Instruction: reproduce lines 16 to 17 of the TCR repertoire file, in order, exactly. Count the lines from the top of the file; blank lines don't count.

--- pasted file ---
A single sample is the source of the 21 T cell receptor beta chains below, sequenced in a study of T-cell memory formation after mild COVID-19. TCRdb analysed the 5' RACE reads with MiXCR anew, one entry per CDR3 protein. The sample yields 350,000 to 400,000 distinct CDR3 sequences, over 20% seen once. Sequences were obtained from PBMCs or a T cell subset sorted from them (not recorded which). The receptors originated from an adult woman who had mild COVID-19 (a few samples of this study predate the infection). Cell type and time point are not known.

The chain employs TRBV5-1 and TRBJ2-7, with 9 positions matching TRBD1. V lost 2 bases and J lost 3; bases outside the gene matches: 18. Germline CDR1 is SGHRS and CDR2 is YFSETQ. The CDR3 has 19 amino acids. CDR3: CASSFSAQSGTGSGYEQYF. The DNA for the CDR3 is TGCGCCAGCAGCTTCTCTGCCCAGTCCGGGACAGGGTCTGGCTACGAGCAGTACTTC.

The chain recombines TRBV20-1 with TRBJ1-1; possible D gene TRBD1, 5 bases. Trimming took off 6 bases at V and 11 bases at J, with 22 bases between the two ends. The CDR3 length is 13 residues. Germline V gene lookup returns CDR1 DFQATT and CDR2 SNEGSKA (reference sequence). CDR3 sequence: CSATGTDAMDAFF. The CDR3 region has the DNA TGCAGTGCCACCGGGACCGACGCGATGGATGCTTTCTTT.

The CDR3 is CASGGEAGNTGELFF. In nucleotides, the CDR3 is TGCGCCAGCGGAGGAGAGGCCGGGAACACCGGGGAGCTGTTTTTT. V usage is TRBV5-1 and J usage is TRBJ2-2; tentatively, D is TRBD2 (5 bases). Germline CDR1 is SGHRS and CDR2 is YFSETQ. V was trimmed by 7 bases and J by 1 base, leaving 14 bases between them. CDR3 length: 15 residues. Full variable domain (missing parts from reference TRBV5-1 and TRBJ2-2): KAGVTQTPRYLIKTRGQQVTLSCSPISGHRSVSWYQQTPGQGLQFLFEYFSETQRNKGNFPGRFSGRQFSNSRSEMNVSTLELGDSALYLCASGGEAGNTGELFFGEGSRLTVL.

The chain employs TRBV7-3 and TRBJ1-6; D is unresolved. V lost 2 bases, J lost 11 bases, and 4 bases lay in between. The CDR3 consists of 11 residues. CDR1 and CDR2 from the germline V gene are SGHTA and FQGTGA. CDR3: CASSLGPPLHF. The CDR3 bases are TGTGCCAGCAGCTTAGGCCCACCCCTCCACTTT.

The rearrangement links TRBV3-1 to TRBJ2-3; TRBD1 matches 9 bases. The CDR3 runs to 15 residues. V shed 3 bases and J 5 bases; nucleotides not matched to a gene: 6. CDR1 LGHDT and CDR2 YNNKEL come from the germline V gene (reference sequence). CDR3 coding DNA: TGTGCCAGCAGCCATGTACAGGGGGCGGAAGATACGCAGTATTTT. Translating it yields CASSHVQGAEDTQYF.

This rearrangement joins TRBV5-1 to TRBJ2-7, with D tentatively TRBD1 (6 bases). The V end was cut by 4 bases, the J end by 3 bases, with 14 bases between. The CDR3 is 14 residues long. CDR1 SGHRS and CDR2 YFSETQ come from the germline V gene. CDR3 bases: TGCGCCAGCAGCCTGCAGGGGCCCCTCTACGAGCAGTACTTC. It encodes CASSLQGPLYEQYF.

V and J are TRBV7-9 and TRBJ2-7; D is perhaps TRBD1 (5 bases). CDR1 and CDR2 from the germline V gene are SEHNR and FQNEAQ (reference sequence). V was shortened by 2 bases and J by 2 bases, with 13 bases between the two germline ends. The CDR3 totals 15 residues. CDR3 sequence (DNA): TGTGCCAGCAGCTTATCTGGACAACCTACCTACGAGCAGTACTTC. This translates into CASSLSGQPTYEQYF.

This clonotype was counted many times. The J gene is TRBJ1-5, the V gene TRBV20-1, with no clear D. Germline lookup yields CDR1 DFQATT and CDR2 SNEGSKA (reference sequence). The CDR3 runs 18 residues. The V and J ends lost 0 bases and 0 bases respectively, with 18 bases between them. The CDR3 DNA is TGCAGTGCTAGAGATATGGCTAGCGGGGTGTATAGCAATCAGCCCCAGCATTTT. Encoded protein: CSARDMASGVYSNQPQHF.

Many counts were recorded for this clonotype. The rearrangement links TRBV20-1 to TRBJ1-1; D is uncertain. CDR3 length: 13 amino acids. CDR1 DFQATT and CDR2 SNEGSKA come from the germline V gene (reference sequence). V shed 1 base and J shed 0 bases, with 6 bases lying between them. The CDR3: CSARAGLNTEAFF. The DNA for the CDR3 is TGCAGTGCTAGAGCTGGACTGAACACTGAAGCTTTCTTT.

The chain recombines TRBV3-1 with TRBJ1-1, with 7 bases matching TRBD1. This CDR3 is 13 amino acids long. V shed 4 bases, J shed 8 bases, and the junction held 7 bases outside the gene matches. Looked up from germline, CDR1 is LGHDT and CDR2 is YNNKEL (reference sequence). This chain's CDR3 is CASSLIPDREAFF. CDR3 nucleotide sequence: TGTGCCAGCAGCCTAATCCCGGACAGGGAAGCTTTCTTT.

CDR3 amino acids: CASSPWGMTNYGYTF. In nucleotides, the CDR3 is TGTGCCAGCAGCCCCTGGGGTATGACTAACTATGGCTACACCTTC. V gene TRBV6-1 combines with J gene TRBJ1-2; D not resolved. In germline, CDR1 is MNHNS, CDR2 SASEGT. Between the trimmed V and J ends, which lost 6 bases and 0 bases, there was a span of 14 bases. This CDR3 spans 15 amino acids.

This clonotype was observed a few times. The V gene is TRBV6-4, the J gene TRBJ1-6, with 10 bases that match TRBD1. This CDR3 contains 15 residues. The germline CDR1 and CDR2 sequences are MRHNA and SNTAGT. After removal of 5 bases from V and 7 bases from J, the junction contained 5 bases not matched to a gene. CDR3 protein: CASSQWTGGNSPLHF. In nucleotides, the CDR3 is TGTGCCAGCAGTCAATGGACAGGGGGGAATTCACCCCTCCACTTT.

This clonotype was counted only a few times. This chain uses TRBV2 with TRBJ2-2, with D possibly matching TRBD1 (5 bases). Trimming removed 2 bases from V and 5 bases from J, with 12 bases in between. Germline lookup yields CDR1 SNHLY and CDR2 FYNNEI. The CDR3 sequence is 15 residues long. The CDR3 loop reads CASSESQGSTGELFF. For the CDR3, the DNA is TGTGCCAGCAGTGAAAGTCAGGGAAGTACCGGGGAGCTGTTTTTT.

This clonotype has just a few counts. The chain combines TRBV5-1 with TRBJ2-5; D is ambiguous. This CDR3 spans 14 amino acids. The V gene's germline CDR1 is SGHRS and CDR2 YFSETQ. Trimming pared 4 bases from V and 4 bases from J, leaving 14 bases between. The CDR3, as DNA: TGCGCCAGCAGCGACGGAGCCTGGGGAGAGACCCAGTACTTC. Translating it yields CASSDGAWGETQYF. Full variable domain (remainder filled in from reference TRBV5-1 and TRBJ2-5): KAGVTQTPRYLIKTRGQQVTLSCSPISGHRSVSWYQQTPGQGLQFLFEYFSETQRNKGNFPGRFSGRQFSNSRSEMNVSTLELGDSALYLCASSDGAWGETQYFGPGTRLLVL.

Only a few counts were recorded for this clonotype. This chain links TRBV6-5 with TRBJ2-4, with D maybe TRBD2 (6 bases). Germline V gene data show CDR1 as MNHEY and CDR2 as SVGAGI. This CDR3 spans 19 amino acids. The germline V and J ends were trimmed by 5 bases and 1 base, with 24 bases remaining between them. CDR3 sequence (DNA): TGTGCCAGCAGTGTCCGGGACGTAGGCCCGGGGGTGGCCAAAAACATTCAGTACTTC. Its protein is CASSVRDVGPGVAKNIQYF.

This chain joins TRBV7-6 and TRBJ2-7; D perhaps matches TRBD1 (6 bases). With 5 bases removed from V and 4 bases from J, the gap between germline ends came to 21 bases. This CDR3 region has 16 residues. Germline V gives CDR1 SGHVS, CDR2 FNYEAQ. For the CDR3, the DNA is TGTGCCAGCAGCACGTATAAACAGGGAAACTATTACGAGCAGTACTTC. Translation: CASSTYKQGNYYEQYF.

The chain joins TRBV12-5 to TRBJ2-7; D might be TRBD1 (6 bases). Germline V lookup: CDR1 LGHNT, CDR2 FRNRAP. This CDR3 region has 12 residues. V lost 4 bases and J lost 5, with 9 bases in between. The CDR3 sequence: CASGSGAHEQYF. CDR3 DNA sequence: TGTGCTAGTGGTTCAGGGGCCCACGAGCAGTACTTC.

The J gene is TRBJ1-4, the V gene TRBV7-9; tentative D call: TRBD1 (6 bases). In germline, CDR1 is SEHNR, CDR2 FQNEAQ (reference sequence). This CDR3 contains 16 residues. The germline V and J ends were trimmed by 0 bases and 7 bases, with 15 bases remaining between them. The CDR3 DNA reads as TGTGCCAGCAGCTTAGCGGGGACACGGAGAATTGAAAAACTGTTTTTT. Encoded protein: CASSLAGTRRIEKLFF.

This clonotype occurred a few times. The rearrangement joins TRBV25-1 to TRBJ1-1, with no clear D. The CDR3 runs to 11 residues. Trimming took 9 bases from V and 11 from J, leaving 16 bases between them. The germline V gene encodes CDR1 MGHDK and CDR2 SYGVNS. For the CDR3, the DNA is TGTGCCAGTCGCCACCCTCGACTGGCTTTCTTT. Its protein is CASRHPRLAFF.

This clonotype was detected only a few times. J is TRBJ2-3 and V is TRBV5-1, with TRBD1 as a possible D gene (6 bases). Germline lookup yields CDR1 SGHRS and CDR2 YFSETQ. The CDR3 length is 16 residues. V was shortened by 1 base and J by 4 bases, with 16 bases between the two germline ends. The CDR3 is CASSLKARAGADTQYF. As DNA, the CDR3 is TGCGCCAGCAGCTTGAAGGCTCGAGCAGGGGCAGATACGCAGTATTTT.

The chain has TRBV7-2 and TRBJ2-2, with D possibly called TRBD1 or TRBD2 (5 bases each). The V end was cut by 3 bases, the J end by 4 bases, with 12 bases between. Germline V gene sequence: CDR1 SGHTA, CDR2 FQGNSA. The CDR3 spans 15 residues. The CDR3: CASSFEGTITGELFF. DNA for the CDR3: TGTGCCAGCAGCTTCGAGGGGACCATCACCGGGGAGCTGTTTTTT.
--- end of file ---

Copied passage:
Only a few counts were recorded for this clonotype. This chain links TRBV6-5 with TRBJ2-4, with D maybe TRBD2 (6 bases). Germline V gene data show CDR1 as MNHEY and CDR2 as SVGAGI. This CDR3 spans 19 amino acids. The germline V and J ends were trimmed by 5 bases and 1 base, with 24 bases remaining between them. CDR3 sequence (DNA): TGTGCCAGCAGTGTCCGGGACGTAGGCCCGGGGGTGGCCAAAAACATTCAGTACTTC. Its protein is CASSVRDVGPGVAKNIQYF.

This chain joins TRBV7-6 and TRBJ2-7; D perhaps matches TRBD1 (6 bases). With 5 bases removed from V and 4 bases from J, the gap between germline ends came to 21 bases. This CDR3 region has 16 residues. Germline V gives CDR1 SGHVS, CDR2 FNYEAQ. For the CDR3, the DNA is TGTGCCAGCAGCACGTATAAACAGGGAAACTATTACGAGCAGTACTTC. Translation: CASSTYKQGNYYEQYF.